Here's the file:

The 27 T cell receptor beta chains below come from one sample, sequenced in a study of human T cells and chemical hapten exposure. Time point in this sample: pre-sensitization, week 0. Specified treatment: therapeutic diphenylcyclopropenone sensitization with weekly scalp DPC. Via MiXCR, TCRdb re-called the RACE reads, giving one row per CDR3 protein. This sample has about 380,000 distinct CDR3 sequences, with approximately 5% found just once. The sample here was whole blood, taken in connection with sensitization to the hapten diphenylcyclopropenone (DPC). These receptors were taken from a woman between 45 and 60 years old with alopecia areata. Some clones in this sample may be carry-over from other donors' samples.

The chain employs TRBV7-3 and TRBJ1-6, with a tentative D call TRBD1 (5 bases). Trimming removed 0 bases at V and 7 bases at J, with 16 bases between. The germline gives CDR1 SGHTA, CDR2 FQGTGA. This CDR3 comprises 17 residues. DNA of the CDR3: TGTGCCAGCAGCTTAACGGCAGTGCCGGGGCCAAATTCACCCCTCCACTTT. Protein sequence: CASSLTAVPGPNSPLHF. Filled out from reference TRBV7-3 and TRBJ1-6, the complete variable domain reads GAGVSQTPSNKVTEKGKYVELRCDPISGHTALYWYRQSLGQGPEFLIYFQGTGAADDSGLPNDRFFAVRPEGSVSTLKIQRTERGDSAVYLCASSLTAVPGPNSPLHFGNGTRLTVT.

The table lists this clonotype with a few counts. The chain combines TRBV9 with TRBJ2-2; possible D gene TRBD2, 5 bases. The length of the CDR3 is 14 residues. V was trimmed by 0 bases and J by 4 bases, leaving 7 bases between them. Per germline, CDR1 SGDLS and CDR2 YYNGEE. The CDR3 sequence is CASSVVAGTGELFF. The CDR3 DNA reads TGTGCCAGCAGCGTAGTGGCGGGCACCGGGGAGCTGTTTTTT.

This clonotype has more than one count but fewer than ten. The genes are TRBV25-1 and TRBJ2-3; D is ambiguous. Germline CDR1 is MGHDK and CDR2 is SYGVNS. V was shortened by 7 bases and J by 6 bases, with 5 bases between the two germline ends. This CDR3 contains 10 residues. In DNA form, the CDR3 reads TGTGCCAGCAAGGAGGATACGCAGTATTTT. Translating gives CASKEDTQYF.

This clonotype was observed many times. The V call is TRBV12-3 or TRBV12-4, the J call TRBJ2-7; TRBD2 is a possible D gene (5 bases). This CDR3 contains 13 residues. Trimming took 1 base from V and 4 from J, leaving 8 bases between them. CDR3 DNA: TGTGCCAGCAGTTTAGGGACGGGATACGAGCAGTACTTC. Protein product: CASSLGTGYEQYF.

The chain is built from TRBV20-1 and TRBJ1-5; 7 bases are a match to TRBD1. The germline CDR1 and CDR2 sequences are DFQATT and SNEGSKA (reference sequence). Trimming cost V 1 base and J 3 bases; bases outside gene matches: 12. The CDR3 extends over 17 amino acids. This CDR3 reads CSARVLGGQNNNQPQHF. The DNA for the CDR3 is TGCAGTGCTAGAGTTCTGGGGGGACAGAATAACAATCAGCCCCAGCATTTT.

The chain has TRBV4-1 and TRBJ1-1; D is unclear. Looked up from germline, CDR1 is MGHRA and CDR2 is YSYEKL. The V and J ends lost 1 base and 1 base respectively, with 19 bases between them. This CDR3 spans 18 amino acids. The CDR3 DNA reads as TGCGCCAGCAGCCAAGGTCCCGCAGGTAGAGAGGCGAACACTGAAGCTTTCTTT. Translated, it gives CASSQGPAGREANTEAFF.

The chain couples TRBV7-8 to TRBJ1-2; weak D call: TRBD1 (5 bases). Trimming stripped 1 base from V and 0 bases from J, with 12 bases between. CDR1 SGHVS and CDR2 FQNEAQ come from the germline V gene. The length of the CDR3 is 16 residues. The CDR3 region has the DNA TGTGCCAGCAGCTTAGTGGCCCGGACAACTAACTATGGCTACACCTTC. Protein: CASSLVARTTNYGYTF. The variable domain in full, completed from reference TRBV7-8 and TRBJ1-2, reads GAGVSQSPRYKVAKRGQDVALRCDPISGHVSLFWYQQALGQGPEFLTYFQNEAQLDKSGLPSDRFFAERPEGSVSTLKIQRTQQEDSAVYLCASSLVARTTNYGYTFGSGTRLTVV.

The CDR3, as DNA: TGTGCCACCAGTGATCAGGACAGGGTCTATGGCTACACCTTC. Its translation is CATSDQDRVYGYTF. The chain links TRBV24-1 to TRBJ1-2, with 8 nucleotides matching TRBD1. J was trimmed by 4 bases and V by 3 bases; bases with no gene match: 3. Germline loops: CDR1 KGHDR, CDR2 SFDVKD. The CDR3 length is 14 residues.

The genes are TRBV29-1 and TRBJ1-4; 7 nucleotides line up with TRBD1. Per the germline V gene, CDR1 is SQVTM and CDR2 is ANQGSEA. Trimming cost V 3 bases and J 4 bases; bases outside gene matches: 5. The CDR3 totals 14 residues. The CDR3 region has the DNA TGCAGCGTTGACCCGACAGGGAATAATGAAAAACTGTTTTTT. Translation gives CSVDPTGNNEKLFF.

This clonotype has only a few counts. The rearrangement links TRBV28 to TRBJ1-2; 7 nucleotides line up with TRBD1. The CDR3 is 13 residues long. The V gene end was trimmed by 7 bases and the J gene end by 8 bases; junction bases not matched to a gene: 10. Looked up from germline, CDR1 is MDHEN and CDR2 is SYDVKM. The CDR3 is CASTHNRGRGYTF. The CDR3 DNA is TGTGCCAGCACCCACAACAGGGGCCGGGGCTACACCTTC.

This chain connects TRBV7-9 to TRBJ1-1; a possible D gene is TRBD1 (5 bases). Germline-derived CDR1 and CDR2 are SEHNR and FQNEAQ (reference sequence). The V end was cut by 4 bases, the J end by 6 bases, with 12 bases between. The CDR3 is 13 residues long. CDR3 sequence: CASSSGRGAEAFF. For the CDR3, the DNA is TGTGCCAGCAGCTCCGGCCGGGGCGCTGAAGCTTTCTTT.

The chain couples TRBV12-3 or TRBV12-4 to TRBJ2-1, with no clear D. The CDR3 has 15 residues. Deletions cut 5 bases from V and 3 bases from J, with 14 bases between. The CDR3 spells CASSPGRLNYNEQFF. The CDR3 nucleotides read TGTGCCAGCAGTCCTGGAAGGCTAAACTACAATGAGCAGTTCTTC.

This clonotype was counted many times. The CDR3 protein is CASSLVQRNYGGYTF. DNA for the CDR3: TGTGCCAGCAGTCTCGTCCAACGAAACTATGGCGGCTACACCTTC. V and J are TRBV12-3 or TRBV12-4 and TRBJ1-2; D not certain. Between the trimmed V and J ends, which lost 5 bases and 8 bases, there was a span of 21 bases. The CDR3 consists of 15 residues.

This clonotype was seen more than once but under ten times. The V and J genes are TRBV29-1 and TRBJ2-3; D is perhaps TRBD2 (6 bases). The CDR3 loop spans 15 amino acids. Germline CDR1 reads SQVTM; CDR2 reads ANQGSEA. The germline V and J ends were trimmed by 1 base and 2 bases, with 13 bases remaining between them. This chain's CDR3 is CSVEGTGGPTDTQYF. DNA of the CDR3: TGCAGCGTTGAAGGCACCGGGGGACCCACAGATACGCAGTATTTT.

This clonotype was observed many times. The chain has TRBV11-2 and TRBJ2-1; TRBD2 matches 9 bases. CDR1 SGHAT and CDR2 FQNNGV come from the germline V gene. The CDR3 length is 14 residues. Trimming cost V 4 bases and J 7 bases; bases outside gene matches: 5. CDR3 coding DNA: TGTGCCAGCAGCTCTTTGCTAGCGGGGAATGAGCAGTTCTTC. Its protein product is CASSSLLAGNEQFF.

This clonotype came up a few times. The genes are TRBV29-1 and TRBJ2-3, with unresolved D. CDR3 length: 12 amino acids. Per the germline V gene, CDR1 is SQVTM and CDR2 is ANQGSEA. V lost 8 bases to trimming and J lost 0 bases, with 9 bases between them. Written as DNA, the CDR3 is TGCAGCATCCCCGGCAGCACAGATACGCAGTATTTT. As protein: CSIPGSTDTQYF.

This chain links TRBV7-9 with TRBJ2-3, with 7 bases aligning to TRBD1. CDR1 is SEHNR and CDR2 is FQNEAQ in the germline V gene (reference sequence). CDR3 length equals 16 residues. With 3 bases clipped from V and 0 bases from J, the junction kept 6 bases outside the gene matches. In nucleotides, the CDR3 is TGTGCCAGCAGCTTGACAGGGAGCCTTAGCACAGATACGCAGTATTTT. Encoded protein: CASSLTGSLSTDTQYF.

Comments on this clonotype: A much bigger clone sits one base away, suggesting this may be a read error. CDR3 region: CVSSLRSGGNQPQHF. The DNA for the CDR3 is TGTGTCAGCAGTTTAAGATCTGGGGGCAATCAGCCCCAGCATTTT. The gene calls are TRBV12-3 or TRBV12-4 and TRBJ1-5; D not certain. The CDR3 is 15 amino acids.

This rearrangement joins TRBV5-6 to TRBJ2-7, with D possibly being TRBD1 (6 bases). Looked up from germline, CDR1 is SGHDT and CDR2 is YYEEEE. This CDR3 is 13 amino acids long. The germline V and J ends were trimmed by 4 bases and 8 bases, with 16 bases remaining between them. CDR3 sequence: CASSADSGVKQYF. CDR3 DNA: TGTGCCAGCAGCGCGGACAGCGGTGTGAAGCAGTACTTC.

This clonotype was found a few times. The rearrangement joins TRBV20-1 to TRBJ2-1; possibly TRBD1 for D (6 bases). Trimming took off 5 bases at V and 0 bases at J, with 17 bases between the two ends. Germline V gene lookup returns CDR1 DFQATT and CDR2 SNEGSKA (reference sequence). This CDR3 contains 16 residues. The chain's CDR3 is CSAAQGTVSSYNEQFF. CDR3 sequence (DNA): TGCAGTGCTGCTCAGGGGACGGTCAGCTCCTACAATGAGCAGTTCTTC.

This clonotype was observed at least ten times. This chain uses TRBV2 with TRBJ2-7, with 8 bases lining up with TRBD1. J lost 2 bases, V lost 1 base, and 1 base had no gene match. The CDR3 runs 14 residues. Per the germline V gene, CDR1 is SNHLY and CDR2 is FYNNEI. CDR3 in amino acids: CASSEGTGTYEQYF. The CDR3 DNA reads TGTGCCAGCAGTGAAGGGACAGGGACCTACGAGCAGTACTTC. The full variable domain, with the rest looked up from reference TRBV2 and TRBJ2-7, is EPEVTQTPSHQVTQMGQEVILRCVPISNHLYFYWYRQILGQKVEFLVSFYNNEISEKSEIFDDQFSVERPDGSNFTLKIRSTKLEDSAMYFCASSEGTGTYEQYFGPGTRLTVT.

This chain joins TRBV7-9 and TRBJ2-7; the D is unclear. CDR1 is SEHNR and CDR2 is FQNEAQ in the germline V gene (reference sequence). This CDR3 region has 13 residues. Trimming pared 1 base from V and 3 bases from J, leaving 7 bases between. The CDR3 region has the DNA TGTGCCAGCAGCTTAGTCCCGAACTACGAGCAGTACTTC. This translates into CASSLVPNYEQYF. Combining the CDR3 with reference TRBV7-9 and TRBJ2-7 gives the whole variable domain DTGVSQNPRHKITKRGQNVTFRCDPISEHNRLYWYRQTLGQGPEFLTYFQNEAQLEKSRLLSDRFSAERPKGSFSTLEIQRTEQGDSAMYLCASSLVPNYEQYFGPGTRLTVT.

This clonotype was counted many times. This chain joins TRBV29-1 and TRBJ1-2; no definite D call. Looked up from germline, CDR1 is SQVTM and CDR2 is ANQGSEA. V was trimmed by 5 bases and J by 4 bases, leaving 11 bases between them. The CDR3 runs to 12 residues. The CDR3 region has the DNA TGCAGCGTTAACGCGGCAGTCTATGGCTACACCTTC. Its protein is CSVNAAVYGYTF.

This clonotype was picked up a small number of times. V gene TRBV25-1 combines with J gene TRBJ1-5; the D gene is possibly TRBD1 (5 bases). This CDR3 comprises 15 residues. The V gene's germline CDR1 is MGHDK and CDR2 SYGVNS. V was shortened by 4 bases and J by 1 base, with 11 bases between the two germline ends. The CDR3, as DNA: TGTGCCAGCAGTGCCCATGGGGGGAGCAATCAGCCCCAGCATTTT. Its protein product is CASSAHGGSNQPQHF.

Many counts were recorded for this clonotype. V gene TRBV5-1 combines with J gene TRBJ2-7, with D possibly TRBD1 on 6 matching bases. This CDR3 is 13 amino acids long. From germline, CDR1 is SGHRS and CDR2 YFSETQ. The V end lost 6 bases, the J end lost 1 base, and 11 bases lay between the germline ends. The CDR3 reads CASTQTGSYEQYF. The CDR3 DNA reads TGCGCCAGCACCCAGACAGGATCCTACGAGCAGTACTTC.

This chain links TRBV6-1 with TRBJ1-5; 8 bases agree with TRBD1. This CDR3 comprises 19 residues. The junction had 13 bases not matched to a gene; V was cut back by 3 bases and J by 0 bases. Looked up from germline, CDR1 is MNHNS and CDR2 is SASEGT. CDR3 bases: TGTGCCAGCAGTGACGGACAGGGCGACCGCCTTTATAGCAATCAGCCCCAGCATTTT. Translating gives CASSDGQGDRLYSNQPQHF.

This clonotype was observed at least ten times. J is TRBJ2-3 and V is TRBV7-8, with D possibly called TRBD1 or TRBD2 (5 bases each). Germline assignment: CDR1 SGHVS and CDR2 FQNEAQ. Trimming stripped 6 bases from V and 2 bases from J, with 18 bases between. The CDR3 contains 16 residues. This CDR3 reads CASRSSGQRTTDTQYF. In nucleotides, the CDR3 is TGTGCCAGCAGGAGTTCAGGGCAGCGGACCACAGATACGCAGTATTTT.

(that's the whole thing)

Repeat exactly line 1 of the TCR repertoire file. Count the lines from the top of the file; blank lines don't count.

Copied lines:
The 27 T cell receptor beta chains below come from one sample, sequenced in a study of human T cells and chemical hapten exposure. Time point in this sample: pre-sensitization, week 0. Specified treatment: therapeutic diphenylcyclopropenone sensitization with weekly scalp DPC. Via MiXCR, TCRdb re-called the RACE reads, giving one row per CDR3 protein. This sample has about 380,000 distinct CDR3 sequences, with approximately 5% found just once. The sample here was whole blood, taken in connection with sensitization to the hapten diphenylcyclopropenone (DPC). These receptors were taken from a woman between 45 and 60 years old with alopecia areata. Some clones in this sample may be carry-over from other donors' samples.